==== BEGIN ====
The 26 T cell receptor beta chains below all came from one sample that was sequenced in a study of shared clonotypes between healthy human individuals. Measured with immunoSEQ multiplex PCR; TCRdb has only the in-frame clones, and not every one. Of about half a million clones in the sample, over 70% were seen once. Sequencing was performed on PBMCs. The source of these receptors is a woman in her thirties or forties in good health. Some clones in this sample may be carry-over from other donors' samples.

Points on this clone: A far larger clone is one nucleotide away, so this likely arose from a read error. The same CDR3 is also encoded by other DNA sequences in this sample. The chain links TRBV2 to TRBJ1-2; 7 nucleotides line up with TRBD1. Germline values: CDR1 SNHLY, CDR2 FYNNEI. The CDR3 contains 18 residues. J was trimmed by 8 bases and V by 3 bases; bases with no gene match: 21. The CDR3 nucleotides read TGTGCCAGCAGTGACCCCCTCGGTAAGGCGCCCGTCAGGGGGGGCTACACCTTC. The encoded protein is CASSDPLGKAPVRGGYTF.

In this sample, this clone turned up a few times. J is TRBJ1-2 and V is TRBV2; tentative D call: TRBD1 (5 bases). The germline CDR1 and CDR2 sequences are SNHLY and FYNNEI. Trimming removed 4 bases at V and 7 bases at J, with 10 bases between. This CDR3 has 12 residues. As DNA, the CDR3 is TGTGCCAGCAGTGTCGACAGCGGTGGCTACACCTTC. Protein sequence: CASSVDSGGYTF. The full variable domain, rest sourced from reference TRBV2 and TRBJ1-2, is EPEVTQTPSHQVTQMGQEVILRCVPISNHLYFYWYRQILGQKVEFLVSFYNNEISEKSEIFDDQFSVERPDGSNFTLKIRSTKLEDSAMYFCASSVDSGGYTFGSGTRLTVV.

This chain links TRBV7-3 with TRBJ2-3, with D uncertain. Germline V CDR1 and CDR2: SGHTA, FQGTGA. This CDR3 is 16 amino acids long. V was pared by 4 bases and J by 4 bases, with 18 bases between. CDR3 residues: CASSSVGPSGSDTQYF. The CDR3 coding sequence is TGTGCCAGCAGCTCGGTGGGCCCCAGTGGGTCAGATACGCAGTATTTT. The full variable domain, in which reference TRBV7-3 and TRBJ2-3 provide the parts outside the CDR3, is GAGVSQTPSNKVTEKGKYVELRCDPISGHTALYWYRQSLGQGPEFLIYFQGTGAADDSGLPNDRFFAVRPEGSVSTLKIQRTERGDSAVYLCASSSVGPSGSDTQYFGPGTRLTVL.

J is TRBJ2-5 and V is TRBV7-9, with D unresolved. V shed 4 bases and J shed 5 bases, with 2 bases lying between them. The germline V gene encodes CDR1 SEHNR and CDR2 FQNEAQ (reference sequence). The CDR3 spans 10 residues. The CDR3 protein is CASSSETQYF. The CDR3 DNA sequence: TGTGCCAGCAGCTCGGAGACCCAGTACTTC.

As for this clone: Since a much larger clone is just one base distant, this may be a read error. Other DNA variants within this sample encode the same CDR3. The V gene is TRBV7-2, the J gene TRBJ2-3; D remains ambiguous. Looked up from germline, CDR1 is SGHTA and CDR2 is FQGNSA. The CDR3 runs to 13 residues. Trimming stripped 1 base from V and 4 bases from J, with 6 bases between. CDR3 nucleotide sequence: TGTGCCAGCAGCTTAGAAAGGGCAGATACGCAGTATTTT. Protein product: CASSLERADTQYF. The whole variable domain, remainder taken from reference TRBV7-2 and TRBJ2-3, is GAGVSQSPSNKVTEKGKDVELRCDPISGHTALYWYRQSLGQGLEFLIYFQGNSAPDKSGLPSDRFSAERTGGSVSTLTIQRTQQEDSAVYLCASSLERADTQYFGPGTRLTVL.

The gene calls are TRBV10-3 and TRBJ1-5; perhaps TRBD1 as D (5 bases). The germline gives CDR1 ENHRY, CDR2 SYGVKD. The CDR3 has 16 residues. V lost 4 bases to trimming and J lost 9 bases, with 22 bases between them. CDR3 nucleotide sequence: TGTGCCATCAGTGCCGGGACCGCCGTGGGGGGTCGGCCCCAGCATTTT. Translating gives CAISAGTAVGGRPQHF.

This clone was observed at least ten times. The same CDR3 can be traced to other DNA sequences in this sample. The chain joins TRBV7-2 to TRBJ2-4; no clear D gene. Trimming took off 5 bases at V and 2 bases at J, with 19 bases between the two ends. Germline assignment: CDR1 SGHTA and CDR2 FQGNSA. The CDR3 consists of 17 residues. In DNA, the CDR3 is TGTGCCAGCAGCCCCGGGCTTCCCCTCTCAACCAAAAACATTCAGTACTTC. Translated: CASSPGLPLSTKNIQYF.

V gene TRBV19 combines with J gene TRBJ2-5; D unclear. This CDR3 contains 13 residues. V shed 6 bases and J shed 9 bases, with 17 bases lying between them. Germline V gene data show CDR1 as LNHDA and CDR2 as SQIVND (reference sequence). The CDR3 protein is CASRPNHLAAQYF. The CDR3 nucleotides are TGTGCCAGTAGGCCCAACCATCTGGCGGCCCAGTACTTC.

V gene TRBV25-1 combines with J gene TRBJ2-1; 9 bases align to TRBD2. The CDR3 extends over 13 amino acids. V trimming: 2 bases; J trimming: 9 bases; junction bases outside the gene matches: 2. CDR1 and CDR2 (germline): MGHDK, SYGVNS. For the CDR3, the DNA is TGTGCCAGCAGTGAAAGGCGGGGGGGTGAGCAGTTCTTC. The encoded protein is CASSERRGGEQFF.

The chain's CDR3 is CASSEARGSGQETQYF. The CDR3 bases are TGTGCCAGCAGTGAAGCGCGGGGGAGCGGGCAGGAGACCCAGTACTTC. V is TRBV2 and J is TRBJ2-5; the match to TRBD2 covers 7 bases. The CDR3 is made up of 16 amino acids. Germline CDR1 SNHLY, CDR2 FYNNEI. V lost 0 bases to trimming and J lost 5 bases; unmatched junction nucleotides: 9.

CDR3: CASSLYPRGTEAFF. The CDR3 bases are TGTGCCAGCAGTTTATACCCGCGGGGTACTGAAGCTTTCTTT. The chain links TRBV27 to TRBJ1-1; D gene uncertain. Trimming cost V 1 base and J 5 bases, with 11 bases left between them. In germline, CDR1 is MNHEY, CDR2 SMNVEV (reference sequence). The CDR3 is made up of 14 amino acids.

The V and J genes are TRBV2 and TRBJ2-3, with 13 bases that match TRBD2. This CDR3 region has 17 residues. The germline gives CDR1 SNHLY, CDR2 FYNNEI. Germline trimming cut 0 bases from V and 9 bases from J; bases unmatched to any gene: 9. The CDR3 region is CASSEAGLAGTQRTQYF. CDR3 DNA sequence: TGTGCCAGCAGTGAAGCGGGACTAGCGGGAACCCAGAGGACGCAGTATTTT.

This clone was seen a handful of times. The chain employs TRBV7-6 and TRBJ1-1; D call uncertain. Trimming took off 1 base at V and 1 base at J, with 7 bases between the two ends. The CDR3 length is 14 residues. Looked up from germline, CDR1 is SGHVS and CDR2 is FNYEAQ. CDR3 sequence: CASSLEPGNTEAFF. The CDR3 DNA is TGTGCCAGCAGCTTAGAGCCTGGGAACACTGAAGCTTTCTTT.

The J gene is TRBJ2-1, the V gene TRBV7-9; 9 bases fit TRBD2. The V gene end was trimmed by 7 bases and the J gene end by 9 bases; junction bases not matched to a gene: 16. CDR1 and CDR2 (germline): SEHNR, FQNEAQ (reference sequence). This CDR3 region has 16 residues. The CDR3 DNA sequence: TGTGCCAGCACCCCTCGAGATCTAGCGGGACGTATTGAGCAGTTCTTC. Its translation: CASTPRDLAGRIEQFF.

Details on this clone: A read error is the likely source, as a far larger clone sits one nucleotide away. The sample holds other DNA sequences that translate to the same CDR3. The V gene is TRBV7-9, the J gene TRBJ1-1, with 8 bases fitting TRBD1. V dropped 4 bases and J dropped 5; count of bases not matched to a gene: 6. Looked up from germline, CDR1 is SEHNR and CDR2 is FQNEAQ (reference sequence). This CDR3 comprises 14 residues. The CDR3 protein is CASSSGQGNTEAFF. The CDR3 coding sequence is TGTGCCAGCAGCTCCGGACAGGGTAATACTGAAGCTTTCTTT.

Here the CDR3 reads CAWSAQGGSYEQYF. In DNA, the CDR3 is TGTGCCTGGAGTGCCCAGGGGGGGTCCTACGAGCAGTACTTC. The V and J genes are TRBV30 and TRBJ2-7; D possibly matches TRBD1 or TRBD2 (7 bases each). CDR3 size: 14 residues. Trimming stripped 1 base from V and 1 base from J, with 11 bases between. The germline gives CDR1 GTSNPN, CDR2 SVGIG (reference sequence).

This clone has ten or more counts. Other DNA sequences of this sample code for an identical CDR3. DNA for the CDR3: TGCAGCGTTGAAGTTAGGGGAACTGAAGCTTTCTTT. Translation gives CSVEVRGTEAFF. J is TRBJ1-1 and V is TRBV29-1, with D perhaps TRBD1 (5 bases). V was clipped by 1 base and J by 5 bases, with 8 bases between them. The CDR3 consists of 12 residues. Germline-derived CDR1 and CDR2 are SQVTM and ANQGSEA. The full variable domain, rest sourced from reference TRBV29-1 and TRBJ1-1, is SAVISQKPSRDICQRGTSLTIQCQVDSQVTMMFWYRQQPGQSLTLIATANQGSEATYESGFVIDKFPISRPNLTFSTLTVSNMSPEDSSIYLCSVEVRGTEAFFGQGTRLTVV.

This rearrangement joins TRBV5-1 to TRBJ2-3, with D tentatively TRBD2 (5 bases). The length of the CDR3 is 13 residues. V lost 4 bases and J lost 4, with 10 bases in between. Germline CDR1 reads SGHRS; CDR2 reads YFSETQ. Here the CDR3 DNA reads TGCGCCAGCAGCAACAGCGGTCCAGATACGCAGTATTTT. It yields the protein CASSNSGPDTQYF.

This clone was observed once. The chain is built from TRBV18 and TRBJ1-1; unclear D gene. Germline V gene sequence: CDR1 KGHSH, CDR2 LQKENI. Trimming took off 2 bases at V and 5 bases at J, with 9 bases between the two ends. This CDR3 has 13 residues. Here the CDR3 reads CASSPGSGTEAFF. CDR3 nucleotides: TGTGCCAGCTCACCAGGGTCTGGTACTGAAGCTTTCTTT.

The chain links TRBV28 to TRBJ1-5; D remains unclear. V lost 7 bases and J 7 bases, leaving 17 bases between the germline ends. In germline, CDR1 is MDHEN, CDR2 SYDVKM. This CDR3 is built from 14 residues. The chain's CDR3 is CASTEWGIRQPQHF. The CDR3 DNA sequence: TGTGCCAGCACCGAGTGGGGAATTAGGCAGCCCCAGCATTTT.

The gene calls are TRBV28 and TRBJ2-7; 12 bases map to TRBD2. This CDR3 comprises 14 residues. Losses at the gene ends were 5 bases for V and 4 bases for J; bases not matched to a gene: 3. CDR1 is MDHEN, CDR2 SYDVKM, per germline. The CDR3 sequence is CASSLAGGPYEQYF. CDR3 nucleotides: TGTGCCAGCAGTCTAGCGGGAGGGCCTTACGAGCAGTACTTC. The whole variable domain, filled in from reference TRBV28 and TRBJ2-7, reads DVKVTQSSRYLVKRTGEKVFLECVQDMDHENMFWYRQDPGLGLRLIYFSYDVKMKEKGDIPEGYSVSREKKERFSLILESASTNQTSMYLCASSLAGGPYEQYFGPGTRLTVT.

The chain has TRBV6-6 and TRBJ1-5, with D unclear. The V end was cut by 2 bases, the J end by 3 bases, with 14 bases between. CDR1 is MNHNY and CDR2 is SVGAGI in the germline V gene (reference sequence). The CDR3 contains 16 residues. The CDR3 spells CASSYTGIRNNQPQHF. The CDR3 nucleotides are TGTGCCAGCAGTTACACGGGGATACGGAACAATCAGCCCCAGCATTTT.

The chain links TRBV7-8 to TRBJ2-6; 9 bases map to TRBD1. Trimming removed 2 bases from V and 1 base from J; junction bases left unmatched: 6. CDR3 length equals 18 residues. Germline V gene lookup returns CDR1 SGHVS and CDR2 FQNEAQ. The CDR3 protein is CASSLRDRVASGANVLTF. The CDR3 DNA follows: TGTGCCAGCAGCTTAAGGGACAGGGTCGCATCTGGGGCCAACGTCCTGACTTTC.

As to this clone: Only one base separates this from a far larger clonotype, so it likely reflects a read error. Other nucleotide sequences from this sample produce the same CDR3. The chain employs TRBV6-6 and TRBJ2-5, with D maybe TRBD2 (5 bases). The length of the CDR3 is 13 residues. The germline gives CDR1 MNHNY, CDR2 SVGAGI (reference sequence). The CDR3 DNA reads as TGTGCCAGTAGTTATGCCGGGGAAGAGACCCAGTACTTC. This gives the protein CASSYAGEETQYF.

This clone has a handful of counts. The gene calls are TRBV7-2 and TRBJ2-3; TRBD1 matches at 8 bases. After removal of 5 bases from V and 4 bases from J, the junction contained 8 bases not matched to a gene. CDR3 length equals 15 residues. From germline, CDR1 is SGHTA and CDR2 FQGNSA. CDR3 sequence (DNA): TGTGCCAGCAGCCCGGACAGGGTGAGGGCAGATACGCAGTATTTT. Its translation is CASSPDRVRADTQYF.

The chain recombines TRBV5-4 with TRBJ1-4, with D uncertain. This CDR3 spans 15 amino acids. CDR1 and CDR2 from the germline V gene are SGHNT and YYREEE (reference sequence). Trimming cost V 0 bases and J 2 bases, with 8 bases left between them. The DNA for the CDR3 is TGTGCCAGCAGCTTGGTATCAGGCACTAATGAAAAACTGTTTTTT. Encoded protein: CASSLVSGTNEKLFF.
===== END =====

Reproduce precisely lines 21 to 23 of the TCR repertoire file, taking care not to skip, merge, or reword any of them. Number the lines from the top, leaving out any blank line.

The chain links TRBV28 to TRBJ1-5; D remains unclear. V lost 7 bases and J 7 bases, leaving 17 bases between the germline ends. In germline, CDR1 is MDHEN, CDR2 SYDVKM. This CDR3 is built from 14 residues. The chain's CDR3 is CASTEWGIRQPQHF. The CDR3 DNA sequence: TGTGCCAGCACCGAGTGGGGAATTAGGCAGCCCCAGCATTTT.

The gene calls are TRBV28 and TRBJ2-7; 12 bases map to TRBD2. This CDR3 comprises 14 residues. Losses at the gene ends were 5 bases for V and 4 bases for J; bases not matched to a gene: 3. CDR1 is MDHEN, CDR2 SYDVKM, per germline. The CDR3 sequence is CASSLAGGPYEQYF. CDR3 nucleotides: TGTGCCAGCAGTCTAGCGGGAGGGCCTTACGAGCAGTACTTC. The whole variable domain, filled in from reference TRBV28 and TRBJ2-7, reads DVKVTQSSRYLVKRTGEKVFLECVQDMDHENMFWYRQDPGLGLRLIYFSYDVKMKEKGDIPEGYSVSREKKERFSLILESASTNQTSMYLCASSLAGGPYEQYFGPGTRLTVT.

The chain has TRBV6-6 and TRBJ1-5, with D unclear. The V end was cut by 2 bases, the J end by 3 bases, with 14 bases between. CDR1 is MNHNY and CDR2 is SVGAGI in the germline V gene (reference sequence). The CDR3 contains 16 residues. The CDR3 spells CASSYTGIRNNQPQHF. The CDR3 nucleotides are TGTGCCAGCAGTTACACGGGGATACGGAACAATCAGCCCCAGCATTTT.